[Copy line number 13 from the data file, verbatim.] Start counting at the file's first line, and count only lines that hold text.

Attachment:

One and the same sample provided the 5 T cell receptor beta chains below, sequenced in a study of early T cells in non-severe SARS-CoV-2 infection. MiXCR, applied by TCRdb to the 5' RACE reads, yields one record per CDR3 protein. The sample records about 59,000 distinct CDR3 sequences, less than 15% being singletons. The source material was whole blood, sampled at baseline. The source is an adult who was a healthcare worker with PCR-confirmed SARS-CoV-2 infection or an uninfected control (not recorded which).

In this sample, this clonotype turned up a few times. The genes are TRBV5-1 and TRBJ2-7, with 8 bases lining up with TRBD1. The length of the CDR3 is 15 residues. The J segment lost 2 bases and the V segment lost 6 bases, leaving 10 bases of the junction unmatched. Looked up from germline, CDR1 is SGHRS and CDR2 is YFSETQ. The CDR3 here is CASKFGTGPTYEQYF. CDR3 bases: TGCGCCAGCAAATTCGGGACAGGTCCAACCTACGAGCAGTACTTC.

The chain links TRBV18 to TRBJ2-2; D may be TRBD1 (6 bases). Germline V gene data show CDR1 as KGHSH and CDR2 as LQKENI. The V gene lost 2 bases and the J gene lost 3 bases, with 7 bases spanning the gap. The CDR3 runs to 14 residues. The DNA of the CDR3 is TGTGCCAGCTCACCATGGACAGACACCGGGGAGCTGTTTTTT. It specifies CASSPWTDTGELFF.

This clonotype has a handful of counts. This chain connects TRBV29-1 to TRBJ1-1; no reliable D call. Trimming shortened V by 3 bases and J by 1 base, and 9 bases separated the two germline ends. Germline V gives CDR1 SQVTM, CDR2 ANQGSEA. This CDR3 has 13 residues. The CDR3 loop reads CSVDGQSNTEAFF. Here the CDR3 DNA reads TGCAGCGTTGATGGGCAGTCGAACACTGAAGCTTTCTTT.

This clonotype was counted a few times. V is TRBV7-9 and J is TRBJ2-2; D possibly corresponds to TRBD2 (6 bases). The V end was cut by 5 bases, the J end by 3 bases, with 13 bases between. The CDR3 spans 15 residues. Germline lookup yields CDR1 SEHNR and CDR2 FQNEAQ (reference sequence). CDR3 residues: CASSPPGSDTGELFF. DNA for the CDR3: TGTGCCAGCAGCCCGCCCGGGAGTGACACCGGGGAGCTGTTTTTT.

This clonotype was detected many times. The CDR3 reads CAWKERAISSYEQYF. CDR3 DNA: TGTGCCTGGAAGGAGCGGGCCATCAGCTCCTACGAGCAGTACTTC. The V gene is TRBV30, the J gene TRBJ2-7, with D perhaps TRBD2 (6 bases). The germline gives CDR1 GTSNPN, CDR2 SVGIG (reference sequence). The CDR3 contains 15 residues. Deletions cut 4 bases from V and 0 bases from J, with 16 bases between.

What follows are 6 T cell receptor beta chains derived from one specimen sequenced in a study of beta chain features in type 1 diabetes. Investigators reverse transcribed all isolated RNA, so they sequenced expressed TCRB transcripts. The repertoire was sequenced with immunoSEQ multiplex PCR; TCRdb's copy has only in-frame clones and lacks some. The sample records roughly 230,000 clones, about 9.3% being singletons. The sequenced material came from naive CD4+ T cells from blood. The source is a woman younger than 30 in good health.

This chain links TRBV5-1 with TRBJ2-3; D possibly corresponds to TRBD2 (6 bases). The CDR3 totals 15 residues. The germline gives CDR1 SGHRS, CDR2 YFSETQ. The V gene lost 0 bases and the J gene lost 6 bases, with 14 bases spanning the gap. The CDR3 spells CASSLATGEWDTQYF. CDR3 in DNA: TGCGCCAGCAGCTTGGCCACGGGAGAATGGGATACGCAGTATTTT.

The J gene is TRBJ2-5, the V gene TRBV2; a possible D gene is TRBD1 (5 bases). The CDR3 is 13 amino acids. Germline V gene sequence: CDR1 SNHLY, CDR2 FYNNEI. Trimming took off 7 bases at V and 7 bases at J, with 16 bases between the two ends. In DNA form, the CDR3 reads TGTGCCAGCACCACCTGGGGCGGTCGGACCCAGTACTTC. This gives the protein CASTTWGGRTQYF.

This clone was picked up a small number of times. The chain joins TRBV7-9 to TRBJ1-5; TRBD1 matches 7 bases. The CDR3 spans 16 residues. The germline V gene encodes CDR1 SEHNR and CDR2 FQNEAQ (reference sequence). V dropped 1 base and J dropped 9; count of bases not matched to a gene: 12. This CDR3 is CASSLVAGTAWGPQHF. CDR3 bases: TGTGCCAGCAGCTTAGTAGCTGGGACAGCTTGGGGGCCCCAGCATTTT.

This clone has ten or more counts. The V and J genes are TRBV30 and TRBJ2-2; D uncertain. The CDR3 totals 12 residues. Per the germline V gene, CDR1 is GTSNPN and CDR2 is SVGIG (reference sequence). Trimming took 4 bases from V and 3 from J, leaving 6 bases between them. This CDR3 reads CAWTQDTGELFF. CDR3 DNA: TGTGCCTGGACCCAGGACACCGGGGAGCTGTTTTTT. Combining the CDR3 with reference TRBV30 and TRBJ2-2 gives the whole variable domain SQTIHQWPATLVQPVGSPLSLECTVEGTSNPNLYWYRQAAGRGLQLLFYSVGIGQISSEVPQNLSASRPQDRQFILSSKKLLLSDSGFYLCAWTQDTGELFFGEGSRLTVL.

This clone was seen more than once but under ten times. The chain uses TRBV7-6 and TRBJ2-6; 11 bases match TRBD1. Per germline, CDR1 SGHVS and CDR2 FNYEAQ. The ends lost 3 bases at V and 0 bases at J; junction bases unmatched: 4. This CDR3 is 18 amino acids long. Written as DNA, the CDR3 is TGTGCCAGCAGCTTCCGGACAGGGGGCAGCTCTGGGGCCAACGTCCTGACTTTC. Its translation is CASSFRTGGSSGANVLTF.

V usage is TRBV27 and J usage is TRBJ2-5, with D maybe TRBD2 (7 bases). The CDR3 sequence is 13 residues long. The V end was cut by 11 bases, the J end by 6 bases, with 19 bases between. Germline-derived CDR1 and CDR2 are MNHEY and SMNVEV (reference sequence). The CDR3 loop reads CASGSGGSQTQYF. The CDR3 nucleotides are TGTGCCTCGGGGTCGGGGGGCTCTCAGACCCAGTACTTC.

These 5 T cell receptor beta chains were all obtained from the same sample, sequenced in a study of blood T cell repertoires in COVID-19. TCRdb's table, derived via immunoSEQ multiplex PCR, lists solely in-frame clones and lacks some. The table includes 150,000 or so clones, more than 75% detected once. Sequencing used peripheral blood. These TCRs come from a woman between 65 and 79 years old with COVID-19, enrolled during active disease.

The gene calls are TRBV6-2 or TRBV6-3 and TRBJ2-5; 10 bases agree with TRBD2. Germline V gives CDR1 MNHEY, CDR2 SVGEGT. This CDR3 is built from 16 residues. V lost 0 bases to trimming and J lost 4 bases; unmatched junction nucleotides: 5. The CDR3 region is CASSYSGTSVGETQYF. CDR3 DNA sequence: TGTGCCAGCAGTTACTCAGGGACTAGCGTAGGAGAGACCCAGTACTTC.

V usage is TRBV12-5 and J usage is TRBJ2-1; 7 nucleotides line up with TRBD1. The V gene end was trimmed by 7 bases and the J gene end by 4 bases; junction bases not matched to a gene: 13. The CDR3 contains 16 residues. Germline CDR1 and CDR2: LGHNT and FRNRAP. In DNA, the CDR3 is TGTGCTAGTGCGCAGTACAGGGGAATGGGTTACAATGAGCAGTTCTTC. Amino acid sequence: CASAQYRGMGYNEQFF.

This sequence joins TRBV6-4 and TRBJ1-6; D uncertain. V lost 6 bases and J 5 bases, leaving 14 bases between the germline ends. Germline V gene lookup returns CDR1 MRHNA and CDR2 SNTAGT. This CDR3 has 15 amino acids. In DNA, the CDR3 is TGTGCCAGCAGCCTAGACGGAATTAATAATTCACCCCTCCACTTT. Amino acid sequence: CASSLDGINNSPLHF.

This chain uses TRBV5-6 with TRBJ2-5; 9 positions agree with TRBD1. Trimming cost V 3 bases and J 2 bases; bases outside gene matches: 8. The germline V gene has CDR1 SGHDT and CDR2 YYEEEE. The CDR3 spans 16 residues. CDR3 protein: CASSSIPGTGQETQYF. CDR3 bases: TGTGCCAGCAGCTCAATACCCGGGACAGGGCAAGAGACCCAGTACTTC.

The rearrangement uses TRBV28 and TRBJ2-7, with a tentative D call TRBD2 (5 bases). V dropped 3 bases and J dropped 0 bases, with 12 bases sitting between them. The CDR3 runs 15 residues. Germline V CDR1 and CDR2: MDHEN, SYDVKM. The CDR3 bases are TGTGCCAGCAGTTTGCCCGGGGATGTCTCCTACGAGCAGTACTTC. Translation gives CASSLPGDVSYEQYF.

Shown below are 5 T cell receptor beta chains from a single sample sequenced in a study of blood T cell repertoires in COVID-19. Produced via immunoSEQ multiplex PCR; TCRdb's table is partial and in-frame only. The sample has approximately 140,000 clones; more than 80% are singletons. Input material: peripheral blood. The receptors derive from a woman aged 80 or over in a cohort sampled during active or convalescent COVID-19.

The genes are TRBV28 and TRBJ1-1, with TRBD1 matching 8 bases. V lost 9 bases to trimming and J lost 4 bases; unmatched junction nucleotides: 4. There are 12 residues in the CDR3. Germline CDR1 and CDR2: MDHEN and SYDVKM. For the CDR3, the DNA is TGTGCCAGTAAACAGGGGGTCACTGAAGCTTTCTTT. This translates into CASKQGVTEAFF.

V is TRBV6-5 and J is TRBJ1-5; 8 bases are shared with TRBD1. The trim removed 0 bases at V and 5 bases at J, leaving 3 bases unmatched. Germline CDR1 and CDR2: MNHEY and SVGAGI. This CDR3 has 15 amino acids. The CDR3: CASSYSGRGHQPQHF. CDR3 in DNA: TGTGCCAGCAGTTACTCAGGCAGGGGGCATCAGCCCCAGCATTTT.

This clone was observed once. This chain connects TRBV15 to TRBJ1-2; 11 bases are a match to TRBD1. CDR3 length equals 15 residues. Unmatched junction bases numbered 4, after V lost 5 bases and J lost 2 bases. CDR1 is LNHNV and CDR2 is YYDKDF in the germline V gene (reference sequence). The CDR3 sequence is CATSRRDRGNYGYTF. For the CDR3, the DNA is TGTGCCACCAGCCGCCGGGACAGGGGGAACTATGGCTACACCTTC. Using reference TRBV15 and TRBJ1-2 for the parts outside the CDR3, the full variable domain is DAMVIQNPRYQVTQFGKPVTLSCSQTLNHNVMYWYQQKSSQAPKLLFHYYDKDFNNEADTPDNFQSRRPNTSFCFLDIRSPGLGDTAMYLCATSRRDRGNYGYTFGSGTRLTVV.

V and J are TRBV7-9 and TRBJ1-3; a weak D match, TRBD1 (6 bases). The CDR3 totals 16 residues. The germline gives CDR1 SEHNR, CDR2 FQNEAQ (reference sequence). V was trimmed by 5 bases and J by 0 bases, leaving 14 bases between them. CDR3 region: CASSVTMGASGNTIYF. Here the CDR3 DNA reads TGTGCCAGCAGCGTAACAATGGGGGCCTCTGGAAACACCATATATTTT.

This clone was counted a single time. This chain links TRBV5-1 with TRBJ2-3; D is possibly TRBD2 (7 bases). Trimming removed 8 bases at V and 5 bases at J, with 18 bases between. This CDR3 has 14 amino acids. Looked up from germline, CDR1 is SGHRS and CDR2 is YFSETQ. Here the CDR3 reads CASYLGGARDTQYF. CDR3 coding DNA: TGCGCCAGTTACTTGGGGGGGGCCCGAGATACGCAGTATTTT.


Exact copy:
V usage is TRBV27 and J usage is TRBJ2-5, with D maybe TRBD2 (7 bases). The CDR3 sequence is 13 residues long. The V end was cut by 11 bases, the J end by 6 bases, with 19 bases between. Germline-derived CDR1 and CDR2 are MNHEY and SMNVEV (reference sequence). The CDR3 loop reads CASGSGGSQTQYF. The CDR3 nucleotides are TGTGCCTCGGGGTCGGGGGGCTCTCAGACCCAGTACTTC.